We had friends introduce us to Deepak Chopra‘s work maybe 15 years ago by giving us his landmark book, “The Seven Spiritual Laws of Success,” on cassette. We listened to it over and over again in our car.
Now that we don’t own a cassette player any more, I listen to Seven Spiritual Laws on my iPhone as I exercise. It centers me and reminds me how I want to live my life.
Chopra opens the book by saying, “Success in life could be defined as the continued expansion of happiness and the progressive realization of worthy goals. Success is the ability to fulfill your desires with effortless ease.”
It’s not about working harder or exploiting people and resources. It’s about understanding how giving and love are connected to receiving, for example, and the importance of serving the world with your unique talents.
Noting that success is often considered to be at the expense of others, Chopra says, “We need a more spiritual approach to success and to affluence, which is the abundant flow of all good things to you.” That abundance don’t just mean money, but happiness, good health, creative freedom, fulfilling relationships and more.
Chopra defines seven laws, rules he asserts apply to the process by which anything happens in the world, whether that’s a tree growing, an animal being born or a person achieving success.
Seven Spiritual Laws has been such a touchstone for me that I’m going to recap each of these laws over the coming weeks.
If you’re new to the language of meditation and yoga, mindfulness and mind-body connection, this law might feel hard to grasp at first — but really all it’s saying is that anything is possible.
Chopra says our essential nature is one of pure potentiality, and we know we have the potential to fulfill our dreams because we’re connected to and through the power of the universe.
We can either navigate the world with a self referral view or object referral, he says.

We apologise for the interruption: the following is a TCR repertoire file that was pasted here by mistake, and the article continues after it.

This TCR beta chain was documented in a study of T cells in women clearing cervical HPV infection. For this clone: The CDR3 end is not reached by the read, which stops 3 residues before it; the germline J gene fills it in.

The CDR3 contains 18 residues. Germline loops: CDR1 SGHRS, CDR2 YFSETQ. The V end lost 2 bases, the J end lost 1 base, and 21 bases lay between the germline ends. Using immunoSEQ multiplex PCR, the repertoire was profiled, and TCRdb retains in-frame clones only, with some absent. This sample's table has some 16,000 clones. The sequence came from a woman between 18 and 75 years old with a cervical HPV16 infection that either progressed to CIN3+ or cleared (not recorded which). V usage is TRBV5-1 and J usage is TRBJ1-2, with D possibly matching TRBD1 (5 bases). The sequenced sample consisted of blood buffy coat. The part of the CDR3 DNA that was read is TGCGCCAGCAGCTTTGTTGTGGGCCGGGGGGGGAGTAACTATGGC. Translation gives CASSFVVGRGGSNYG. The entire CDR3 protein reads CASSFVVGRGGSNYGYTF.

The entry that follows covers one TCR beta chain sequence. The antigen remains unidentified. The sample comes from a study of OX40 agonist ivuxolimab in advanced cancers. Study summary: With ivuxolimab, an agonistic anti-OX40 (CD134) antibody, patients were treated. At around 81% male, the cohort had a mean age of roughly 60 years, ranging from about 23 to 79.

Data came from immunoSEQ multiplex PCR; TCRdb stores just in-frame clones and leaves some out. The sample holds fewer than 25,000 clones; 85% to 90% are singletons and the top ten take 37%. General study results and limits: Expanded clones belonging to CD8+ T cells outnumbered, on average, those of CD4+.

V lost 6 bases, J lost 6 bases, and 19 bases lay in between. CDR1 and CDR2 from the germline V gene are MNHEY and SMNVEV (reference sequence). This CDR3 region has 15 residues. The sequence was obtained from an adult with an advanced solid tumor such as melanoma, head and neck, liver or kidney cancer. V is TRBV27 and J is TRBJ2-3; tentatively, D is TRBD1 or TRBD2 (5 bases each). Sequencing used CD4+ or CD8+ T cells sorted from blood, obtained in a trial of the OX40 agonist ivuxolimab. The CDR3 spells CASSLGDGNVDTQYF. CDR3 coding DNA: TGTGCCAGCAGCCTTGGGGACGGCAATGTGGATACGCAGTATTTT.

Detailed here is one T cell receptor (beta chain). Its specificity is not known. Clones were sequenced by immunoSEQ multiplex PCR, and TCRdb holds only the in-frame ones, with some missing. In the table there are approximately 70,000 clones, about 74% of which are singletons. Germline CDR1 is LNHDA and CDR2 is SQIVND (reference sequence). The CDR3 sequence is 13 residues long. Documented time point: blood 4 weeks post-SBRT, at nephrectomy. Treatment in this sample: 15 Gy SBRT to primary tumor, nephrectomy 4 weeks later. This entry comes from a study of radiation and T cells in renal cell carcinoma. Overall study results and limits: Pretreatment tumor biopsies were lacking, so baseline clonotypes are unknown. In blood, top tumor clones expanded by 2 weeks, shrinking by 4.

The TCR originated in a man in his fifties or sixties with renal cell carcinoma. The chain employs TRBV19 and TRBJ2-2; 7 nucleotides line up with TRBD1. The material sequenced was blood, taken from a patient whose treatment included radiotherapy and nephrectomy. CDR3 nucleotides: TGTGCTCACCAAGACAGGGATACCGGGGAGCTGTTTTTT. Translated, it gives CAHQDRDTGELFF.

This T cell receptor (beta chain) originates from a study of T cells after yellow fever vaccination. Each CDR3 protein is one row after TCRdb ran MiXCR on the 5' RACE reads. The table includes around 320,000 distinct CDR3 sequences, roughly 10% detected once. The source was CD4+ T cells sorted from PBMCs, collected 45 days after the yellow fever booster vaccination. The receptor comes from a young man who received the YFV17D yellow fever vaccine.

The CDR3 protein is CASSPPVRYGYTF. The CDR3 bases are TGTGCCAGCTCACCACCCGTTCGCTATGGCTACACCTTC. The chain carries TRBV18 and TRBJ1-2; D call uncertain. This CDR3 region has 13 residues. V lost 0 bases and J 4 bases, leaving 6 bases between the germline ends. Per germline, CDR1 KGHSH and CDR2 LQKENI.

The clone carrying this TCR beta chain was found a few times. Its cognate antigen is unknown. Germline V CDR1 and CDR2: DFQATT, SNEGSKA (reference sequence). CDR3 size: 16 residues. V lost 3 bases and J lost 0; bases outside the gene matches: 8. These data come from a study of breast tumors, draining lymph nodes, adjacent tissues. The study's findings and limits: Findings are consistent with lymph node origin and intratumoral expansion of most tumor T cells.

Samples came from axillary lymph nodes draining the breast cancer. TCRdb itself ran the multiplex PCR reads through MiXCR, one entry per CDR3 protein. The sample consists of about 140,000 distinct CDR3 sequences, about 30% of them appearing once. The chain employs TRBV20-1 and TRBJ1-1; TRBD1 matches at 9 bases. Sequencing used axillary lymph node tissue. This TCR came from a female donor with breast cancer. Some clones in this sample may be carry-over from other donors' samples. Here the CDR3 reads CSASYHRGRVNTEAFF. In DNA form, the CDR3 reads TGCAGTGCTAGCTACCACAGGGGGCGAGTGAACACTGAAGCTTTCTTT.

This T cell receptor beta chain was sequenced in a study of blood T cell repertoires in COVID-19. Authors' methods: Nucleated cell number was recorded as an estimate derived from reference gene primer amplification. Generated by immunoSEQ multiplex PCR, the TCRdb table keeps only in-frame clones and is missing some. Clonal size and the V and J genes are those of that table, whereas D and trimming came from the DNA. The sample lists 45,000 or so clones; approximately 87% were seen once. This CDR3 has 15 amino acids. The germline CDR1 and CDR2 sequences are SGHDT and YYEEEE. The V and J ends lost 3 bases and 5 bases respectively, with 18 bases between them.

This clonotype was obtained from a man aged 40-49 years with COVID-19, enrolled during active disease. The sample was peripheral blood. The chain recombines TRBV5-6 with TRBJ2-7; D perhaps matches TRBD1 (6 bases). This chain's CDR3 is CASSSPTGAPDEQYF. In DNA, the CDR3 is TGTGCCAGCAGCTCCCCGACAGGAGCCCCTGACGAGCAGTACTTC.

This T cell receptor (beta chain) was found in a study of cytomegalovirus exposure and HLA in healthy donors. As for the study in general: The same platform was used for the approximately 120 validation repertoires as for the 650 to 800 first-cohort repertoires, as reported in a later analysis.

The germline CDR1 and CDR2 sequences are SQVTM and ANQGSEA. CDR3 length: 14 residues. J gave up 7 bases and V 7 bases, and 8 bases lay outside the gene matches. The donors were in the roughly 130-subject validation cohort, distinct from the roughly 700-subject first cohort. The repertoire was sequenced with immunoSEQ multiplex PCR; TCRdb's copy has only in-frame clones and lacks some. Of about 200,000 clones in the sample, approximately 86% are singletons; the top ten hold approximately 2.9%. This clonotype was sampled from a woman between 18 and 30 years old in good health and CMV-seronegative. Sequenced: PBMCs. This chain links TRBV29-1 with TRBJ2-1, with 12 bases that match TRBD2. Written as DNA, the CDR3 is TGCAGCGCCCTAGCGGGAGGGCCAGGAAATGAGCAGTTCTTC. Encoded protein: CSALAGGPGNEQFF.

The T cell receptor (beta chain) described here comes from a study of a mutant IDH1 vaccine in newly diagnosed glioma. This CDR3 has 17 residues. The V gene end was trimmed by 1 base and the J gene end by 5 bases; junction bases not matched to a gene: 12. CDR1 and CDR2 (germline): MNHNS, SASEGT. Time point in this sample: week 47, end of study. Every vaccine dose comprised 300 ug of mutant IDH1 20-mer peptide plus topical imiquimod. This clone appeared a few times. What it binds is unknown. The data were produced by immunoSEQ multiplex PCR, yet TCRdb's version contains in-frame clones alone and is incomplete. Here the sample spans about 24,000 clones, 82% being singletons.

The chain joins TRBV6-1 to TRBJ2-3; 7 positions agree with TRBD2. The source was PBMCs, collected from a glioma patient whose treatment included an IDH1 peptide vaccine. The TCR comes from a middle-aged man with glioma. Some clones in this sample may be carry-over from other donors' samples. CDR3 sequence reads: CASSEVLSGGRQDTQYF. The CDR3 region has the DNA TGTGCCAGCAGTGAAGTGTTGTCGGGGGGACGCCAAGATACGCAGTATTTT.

What’s that mean? If you are object referent, you’re evaluating your success in life against a measure of what’s outside of you. Do you have the approval of others? Do you have power or influence? This comes from fear, because you’re focused on preserving your delicate ego and its intense need for approval. Your ego craves power so you can control people.
Meanwhile, your spirit is immune to criticism. It recognizes your connection to all others, so there’s no need to be fearful or to control others or benefit at their expense. Why would you harm someone when we’re all connected?
So being self referent allows you to let go of those exterior yardstick measures and focus on your internal health and happiness.
Self power draws people, situations and circumstances to you to support you, and you enjoy a bond with people that comes from love, not power or influence. It’s not about your title or your money but about love and connection.
- Meditate to experience silence. Chopra recommends 30 minutes in the morning and 30 minutes in the evening daily, plus extended periods of perhaps a day or more of silence.
- Practice non-judgment, avoiding evaluating things as good and bad. This judging separates you from other people and zaps your energy. Try to commit, “Today, I shall judge nothing that occurs.”
- Spend time in nature to connect to the intelligence in every living thing. The lavish display of nature is a demonstration of all that is possible.
I admit that even after listening to this hundreds, maybe thousands, of times, I don’t totally understand how these steps connect to the potential of the universe, but after years of resisting meditating, I finally made a (nearly) daily commitment to meditation in 2014. So I’m trusting the process, and still have something to learn from repeated listenings.
Want to learn more? Check out this synopsis or join me listening to Seven Spiritual Laws during your January health resolution workouts.